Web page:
I have a good friend who is a troubled person, having suffered a lot of abuse as a child and later as the wife of an abusive husband. She suffers recurring emotional pain because of this, yet I admire her for the courage she has had to survive. I love her dearly and tell her this often.

Yesterday I told my counselor what it meant to me to hug her and tell her how I love her. “It gives me a wonderful feeling to do that. She’s the sponge and I’m the water, pouring my love into her.”

My counselor said something that had never occurred to me before. “If you so love to show your love to this friend, imagine how God must feel when he loves us. Imagine how good God must feel when he pours his love into us and when we accept that love like a sponge soaking up water. All of us are broken people, needy people, thirsty for God’s love. Yet it can be so hard to truly own that love.”

We’ll never “…grasp how wide and long and high and deep is the love of Christ.” (Ephesians 3:18)

The following email came to me from a person very much longing for such love:

“I am a Christian, but I feel so very alone in my battles and struggles. I know I shouldn’t, but I feel ashamed and embarrassed to ask for prayer related to my disorder. I guess I still don’t want to admit I have bipolar disorder. In addition, I feel like a failure with regards to my career outside the home. Heck, I feel like a failure with being a stay-at-home mom and wife much of the time! I could go on and on, but what I really want to ask is what resources or support groups might be available to me that take into account that I have bipolar but am also a follower of Christ? I need his strength, but I also yearn for the support of those who hold the same worldview/belief system.”

There were several Living Room groups at that time. (at one time, sixteen across Canada) I hope she found a group for herself. She needs the friendship of believers like herself—those who will try to understand her needs and remind her of God’s love.

At one time, I became frustrated when someone I was giving support to didn’t seem to want to be well. At least, she didn’t pursue wellness as I hoped she would. Whenever we talked, she turned everything positive I said into a negative. It was annoying.  I wondered at what point I should back off.

She reminded me of the crippled man at the pool of Bethesda. When Jesus saw him lying there and learned that he had been in this condition for a long time, he asked him, “Do you want to get well?” (John 5:6)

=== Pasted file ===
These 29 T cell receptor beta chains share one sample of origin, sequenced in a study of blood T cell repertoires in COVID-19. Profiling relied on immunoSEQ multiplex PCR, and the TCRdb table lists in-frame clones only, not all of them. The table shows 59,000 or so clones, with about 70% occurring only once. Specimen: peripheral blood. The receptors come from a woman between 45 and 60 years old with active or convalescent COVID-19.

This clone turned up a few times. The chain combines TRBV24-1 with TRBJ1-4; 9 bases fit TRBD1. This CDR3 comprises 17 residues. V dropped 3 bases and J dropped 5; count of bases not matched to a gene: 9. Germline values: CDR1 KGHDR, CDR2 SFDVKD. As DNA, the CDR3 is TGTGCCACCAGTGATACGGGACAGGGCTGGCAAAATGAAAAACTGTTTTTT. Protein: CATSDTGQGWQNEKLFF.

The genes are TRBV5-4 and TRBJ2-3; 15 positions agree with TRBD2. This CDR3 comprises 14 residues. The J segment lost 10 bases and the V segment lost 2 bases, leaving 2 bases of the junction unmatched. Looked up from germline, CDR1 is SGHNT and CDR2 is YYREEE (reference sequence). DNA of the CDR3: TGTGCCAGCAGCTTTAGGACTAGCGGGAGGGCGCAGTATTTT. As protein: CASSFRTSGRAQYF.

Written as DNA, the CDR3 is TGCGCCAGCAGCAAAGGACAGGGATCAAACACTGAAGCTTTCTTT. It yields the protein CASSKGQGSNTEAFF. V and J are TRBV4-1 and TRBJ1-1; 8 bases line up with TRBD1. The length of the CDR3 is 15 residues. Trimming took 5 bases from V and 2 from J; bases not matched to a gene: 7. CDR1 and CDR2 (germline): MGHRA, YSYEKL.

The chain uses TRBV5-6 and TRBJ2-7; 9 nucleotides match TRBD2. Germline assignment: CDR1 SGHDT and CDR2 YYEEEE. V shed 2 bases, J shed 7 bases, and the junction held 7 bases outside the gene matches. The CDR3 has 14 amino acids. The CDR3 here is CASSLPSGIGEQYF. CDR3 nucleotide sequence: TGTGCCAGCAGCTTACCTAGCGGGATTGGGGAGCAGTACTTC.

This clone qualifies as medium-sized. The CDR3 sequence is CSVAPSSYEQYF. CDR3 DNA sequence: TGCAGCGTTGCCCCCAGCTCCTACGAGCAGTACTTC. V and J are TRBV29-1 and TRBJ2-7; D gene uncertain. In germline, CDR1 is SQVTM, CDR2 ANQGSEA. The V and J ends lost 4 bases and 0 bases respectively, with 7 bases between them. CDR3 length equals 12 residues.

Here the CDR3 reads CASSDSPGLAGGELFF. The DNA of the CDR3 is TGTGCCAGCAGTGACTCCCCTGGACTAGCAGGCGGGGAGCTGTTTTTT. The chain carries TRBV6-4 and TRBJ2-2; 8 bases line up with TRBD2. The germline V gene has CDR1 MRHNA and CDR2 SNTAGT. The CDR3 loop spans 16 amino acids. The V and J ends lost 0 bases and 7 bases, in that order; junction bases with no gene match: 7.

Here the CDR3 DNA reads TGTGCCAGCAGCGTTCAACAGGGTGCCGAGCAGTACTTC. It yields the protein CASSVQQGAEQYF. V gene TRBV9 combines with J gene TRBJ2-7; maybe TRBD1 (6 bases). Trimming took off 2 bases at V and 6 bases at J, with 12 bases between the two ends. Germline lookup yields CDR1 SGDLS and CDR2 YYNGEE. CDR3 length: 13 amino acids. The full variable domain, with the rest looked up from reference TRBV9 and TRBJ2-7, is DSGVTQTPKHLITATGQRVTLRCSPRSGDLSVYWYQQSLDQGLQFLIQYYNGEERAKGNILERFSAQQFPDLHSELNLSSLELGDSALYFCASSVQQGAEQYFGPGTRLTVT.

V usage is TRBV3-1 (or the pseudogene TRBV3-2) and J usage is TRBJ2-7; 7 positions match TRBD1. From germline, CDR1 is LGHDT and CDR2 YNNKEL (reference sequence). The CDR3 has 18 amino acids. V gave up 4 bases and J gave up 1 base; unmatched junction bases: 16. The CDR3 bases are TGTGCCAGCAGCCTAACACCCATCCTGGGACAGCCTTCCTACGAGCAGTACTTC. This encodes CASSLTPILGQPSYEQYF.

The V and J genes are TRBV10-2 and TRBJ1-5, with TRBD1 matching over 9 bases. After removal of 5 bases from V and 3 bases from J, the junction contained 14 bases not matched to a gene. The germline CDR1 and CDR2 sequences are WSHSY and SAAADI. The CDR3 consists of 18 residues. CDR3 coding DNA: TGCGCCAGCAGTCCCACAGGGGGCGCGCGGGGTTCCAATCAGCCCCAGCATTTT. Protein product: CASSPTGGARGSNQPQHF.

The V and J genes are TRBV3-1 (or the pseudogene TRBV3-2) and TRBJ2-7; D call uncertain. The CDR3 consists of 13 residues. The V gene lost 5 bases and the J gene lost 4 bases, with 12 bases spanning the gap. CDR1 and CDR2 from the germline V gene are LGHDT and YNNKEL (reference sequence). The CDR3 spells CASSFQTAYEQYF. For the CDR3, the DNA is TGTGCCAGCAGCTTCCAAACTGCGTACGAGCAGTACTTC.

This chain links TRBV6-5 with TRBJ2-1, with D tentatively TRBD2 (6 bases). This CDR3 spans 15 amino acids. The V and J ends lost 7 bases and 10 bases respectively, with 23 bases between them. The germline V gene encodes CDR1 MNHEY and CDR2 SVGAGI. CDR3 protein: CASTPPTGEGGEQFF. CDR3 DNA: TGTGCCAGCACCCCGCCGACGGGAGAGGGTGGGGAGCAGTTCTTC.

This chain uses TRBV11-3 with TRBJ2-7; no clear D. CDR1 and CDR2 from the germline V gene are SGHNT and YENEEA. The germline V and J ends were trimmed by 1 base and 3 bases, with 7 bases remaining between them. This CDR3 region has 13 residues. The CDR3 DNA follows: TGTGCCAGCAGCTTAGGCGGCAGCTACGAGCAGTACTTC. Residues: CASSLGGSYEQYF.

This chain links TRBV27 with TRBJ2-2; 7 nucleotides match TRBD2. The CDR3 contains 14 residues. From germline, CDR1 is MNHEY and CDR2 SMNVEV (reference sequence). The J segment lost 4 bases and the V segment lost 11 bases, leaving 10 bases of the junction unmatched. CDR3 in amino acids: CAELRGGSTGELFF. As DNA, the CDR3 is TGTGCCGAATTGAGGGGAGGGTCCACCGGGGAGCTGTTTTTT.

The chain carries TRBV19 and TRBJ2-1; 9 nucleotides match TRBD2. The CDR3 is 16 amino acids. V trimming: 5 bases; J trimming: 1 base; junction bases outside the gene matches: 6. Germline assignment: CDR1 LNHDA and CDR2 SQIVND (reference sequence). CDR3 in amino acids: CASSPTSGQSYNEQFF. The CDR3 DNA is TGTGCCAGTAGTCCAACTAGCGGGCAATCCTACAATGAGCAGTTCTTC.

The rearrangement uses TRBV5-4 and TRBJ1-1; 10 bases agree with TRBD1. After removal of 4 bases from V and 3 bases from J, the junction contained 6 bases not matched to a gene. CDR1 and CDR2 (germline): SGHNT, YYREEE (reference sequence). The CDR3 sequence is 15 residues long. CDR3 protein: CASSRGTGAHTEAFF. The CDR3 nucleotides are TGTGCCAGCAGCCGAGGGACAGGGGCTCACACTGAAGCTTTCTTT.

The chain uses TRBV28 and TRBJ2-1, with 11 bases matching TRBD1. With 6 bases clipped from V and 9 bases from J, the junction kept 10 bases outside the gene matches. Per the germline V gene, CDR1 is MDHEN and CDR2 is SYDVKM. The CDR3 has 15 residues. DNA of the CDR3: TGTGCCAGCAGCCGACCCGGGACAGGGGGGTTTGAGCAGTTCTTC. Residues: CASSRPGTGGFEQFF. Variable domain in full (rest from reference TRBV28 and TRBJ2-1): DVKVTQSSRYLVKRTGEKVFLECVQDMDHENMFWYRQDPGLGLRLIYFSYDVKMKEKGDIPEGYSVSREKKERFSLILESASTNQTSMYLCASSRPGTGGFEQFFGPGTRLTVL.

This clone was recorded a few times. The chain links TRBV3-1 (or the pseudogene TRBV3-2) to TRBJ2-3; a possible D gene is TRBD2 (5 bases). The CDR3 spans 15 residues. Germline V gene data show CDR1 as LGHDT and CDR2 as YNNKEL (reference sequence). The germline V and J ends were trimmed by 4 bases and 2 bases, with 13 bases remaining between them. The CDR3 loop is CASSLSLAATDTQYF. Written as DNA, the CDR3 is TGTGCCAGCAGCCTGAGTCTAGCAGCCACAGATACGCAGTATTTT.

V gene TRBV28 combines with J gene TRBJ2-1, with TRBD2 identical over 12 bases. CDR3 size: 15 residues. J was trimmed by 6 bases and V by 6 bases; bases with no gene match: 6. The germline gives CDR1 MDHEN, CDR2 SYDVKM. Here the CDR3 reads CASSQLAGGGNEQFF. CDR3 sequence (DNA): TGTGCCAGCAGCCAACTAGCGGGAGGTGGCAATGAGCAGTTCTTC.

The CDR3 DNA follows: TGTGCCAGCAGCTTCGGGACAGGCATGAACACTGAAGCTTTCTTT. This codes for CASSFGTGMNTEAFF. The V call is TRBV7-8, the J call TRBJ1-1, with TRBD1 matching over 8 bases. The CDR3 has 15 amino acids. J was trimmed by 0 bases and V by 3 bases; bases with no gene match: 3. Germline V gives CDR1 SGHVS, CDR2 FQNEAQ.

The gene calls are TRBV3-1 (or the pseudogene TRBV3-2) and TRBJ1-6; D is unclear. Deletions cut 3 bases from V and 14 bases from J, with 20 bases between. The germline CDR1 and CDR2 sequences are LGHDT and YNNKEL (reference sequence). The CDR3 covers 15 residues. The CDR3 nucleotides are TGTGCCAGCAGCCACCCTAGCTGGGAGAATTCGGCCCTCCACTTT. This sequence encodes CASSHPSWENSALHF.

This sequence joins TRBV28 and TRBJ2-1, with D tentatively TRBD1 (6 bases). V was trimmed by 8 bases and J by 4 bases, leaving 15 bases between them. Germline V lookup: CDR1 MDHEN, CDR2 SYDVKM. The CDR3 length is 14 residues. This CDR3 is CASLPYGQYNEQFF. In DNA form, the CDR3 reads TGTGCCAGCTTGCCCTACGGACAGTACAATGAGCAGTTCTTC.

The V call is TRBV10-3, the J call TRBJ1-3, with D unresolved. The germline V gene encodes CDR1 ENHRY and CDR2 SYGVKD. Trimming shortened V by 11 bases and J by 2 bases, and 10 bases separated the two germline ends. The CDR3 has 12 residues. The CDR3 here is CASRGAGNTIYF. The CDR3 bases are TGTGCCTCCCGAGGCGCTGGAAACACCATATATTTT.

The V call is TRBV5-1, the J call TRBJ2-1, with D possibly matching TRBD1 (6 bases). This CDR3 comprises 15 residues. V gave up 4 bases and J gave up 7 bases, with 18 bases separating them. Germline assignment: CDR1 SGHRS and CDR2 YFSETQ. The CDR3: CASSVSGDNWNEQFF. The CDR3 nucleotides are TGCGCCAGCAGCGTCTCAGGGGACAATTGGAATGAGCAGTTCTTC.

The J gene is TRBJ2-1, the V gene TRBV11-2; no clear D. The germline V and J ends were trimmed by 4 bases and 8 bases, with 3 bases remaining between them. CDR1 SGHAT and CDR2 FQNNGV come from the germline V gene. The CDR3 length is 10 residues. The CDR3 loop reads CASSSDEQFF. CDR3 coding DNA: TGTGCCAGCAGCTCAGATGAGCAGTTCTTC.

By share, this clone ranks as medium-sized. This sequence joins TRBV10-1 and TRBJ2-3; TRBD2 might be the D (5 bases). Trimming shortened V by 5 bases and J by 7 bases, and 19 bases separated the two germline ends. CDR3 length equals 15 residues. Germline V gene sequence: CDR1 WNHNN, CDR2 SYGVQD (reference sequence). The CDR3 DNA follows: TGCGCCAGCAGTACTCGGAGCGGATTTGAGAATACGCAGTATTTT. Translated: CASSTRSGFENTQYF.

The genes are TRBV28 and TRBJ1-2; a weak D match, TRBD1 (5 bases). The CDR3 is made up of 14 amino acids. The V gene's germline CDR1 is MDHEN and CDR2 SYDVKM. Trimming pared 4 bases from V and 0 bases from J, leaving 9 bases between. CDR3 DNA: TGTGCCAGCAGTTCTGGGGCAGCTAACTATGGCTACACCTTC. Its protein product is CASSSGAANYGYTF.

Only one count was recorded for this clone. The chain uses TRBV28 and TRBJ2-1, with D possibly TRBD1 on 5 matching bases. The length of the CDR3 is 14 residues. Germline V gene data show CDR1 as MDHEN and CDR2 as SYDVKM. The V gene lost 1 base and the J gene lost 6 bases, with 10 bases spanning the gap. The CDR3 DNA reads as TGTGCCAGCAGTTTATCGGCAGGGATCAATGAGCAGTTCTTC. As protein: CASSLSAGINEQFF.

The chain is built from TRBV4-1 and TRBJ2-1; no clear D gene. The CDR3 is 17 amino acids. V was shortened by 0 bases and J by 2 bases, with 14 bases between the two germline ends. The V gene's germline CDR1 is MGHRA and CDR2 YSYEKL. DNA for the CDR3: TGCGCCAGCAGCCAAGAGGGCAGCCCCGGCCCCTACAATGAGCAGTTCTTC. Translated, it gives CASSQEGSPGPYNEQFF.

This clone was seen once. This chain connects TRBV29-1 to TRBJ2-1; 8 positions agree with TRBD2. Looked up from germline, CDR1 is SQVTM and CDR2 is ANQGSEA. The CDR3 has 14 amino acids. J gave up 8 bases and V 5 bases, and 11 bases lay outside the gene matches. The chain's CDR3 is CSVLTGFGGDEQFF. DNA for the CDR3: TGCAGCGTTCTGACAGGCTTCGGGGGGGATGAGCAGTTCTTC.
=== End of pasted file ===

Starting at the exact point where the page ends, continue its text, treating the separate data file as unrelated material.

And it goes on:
The disabled man had been an invalid for thirty-eight years, saying he wants to be healed, but in actual fact, having given up receiving healing in the medicinal pool. He had become quite comfortable in the place he had in life.

Yet Jesus healed him. Out of love for him, he healed the man. He firmly told him, “Get up! Pick up your mat and walk.” Vs 9

A friend told me that she believed this person needed “to step up to the plate.” “If you continue to allow her to ‘take’ from you, you’ll have nothing left. And if she decides that life isn’t worth living, ultimately that’s her decision.”

But I thought back to what I felt like when I was depressed, and how difficult it was to be well. It was important for me to have the people I loved not give up on me. I can’t see myself giving up on others. Perhaps backing off a bit and not staying too close would be good for my own health, but I feel I need to stay available.

I believe that we need to keep reminding people that they are loved and not withdraw that love when they’re going through hard times. One of the most important things a person with depression needs to know is that someone who understands will always be available.

I’ve given support to quite a few people. It’s not always easy, but it provides satisfaction. Though I walk with them through their valleys, I also join with them in the relief they feel when they climb out again.

When I feel helpless and don’t know what to say, we pray together. Those prayers are powerful. I feel the presence of God’s spirit in them. We call on God to give the person strength and patience. We ask him to embrace them and to help them feel his love. We turn it all over to God, able to leave it all behind. It’s now in God’s hands, not mine. This is how I’m usually able to support individuals without it getting me down.

As a Christian I feel I need to be a conduit of Christ’s love. And I’ve found joy in that. It’s rewarding to walk with someone through their dark times. It’s a privilege to talk with them and to help them go to God with their pain.